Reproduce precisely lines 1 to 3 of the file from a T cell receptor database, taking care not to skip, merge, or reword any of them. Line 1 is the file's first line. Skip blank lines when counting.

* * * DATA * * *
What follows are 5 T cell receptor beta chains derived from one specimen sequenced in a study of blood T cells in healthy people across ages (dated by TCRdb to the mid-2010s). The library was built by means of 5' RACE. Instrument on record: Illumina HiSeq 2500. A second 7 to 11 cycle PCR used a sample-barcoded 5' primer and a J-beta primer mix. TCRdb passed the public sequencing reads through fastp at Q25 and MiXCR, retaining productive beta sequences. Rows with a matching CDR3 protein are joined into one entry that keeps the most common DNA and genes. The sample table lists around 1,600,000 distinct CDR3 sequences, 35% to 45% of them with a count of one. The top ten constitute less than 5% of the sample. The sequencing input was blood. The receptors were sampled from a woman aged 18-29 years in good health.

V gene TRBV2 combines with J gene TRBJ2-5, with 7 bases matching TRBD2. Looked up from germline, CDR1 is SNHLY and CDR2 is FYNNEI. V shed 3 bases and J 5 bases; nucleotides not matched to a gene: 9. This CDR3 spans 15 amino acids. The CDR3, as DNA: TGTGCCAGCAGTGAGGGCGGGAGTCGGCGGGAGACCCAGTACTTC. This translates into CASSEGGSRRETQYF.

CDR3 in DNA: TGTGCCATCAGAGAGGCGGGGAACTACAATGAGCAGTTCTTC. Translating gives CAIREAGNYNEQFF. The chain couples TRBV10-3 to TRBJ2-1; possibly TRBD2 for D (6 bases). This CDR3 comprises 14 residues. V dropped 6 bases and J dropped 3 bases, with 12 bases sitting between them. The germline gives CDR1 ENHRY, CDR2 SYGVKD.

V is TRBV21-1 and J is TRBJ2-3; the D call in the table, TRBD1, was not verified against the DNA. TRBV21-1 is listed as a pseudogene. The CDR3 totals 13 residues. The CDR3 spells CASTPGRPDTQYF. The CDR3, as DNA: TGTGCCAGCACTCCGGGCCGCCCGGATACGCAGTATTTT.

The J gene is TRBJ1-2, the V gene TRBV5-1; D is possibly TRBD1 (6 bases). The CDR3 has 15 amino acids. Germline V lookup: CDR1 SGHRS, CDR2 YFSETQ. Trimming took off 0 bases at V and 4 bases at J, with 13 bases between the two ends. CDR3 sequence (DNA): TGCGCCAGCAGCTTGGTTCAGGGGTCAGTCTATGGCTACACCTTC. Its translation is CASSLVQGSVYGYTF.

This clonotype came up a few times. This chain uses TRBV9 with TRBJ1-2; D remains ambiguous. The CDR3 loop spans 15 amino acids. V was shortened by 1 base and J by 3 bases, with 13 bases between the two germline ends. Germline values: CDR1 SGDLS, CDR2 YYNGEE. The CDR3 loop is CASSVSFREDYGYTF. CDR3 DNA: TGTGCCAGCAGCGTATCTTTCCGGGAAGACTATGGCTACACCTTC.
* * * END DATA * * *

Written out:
What follows are 5 T cell receptor beta chains derived from one specimen sequenced in a study of blood T cells in healthy people across ages (dated by TCRdb to the mid-2010s). The library was built by means of 5' RACE. Instrument on record: Illumina HiSeq 2500. A second 7 to 11 cycle PCR used a sample-barcoded 5' primer and a J-beta primer mix. TCRdb passed the public sequencing reads through fastp at Q25 and MiXCR, retaining productive beta sequences. Rows with a matching CDR3 protein are joined into one entry that keeps the most common DNA and genes. The sample table lists around 1,600,000 distinct CDR3 sequences, 35% to 45% of them with a count of one. The top ten constitute less than 5% of the sample. The sequencing input was blood. The receptors were sampled from a woman aged 18-29 years in good health.

V gene TRBV2 combines with J gene TRBJ2-5, with 7 bases matching TRBD2. Looked up from germline, CDR1 is SNHLY and CDR2 is FYNNEI. V shed 3 bases and J 5 bases; nucleotides not matched to a gene: 9. This CDR3 spans 15 amino acids. The CDR3, as DNA: TGTGCCAGCAGTGAGGGCGGGAGTCGGCGGGAGACCCAGTACTTC. This translates into CASSEGGSRRETQYF.

CDR3 in DNA: TGTGCCATCAGAGAGGCGGGGAACTACAATGAGCAGTTCTTC. Translating gives CAIREAGNYNEQFF. The chain couples TRBV10-3 to TRBJ2-1; possibly TRBD2 for D (6 bases). This CDR3 comprises 14 residues. V dropped 6 bases and J dropped 3 bases, with 12 bases sitting between them. The germline gives CDR1 ENHRY, CDR2 SYGVKD.